Naturally, many communications contain more than one, even all four categories of communication content. Thus, the system that can truly understand the content and intent of communication must interpret linguistic and logical phenomena at all levels. At the highest level of intelligence, this includes abstract reasoning, creativity and volition. Volition, of course, often involves decisions based on abstract reasoning and creativity.
If you see overlap with Maslow’s hierarchy, you’re not alone. Needs are the most primitive and are within the cognitive capabilities of all creatures. Wants and ideas probably exist in primitive form in sentient animals with larger brains. But abstract ideas and dreams that lack physical object references are likely the sole province of humans and above. Likewise, Maslow’s “Esteem” and “Self-Actualization” seem to be primarily characteristics associated with sapience found in self-aware creatures capable of wisdom.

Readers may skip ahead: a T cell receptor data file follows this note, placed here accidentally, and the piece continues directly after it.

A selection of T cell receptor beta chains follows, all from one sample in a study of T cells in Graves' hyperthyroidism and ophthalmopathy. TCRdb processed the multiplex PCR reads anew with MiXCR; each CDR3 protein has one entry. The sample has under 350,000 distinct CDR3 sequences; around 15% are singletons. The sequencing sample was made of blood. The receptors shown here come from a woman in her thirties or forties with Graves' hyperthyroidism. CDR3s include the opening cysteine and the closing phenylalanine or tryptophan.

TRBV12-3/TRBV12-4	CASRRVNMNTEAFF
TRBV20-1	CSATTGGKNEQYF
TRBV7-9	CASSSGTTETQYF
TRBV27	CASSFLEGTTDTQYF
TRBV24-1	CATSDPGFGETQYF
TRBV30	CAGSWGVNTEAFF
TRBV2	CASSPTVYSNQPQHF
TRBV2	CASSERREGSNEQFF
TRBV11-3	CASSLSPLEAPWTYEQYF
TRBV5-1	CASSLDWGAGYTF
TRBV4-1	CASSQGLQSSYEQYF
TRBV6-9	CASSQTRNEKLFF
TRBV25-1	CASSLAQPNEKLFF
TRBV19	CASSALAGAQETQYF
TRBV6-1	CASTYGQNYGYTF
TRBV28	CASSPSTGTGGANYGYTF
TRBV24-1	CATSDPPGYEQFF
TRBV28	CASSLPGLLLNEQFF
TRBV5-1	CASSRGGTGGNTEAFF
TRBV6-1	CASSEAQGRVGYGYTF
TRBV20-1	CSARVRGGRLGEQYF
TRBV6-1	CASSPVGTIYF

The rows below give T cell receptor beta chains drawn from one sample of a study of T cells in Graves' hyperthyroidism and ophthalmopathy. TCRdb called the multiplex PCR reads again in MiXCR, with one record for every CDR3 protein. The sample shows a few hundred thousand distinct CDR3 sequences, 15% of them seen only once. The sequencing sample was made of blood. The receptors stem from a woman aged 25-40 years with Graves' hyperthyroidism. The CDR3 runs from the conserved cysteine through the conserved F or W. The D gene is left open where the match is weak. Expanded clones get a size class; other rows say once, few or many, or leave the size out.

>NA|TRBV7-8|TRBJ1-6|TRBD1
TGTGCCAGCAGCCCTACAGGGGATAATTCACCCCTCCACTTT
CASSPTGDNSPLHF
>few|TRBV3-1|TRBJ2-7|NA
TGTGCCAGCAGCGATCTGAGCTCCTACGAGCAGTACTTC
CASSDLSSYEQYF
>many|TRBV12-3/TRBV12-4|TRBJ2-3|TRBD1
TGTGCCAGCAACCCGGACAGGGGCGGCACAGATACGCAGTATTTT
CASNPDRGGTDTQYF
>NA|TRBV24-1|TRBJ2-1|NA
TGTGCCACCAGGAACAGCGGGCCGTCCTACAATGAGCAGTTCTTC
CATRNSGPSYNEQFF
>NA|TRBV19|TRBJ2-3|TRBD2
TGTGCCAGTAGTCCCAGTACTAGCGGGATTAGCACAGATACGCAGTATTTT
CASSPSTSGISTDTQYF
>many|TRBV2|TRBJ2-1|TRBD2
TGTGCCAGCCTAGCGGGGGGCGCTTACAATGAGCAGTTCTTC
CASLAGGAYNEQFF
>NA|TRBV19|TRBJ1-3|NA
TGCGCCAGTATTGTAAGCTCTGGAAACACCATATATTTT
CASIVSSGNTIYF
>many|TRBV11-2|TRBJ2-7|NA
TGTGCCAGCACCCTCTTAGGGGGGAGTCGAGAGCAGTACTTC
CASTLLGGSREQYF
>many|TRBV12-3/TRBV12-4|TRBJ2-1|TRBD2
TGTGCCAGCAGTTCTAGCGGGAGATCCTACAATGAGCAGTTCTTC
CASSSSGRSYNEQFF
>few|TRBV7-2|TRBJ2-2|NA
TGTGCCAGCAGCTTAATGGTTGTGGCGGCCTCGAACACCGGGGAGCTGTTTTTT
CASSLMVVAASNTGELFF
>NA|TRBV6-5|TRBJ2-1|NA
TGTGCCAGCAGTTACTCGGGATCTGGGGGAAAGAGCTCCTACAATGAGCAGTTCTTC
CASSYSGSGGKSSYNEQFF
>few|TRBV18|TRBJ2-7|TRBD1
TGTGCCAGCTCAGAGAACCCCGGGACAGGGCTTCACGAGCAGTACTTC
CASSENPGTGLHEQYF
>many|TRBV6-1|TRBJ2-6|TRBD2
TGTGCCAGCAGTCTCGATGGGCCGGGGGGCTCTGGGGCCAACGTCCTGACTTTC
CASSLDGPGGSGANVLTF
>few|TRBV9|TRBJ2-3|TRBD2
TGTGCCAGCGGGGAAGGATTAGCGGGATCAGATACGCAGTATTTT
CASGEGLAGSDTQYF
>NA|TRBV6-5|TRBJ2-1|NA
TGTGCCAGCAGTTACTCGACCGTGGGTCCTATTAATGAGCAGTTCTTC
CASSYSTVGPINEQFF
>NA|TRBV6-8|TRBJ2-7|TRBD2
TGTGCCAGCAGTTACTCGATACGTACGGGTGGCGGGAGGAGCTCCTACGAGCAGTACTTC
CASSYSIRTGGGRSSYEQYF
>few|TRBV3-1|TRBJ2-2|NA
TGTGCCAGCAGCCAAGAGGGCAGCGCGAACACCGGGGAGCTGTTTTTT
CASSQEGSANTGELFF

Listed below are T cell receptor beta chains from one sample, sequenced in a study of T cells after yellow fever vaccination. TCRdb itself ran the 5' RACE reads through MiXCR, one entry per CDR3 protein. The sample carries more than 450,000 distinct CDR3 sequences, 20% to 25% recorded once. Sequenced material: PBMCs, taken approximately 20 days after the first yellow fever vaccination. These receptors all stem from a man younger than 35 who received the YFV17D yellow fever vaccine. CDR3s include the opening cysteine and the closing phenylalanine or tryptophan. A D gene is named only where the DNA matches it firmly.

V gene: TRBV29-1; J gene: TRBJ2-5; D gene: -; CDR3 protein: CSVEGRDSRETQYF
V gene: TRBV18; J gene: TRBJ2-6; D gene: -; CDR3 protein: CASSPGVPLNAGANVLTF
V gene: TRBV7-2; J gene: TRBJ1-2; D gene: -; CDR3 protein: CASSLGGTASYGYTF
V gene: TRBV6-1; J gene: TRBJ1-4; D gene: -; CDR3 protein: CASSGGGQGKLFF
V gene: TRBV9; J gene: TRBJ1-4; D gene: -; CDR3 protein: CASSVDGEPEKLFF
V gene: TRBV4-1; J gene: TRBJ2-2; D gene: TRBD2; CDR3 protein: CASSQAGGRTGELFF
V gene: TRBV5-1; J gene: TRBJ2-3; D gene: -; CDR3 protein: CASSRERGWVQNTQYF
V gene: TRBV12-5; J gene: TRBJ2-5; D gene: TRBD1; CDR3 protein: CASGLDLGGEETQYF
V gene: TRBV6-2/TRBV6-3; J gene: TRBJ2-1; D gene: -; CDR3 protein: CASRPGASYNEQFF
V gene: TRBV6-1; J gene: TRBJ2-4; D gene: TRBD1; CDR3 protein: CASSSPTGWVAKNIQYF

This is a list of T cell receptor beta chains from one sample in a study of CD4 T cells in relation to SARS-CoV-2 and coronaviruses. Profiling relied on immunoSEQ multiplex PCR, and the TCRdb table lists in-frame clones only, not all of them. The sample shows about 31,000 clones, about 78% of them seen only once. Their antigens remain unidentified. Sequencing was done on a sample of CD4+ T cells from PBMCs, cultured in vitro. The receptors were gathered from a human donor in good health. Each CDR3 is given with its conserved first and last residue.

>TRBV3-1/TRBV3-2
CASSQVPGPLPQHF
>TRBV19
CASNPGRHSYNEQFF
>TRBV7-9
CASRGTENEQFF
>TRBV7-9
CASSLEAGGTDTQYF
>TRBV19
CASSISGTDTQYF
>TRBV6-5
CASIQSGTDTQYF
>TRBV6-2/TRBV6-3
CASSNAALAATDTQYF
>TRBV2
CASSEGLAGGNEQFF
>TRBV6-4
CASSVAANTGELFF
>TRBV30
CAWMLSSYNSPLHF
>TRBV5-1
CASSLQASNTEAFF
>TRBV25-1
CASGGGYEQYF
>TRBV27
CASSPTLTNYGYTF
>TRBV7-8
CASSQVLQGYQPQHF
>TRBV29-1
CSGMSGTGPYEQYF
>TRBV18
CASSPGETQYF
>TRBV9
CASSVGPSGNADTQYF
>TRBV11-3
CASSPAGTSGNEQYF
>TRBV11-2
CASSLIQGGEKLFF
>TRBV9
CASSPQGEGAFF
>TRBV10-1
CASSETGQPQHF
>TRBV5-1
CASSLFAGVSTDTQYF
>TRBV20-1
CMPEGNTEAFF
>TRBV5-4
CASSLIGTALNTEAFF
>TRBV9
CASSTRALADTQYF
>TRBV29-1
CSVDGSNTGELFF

Can the contents of all communications be wrapped into four categories: wants, needs, ideas and dreams. I suspect that anything we utter or write begins as an idea. But one category gives us no differentiation. It may be that reducing interaction to these four categories is not helpful: perhaps even absurd. So I will begin by describing the distinctions between these categories, and discuss a more expansive taxonomy of intelligence. In the following sections I will attempt to justify my thoughts as embodied in this taxonomy and the next.
Wants and Needs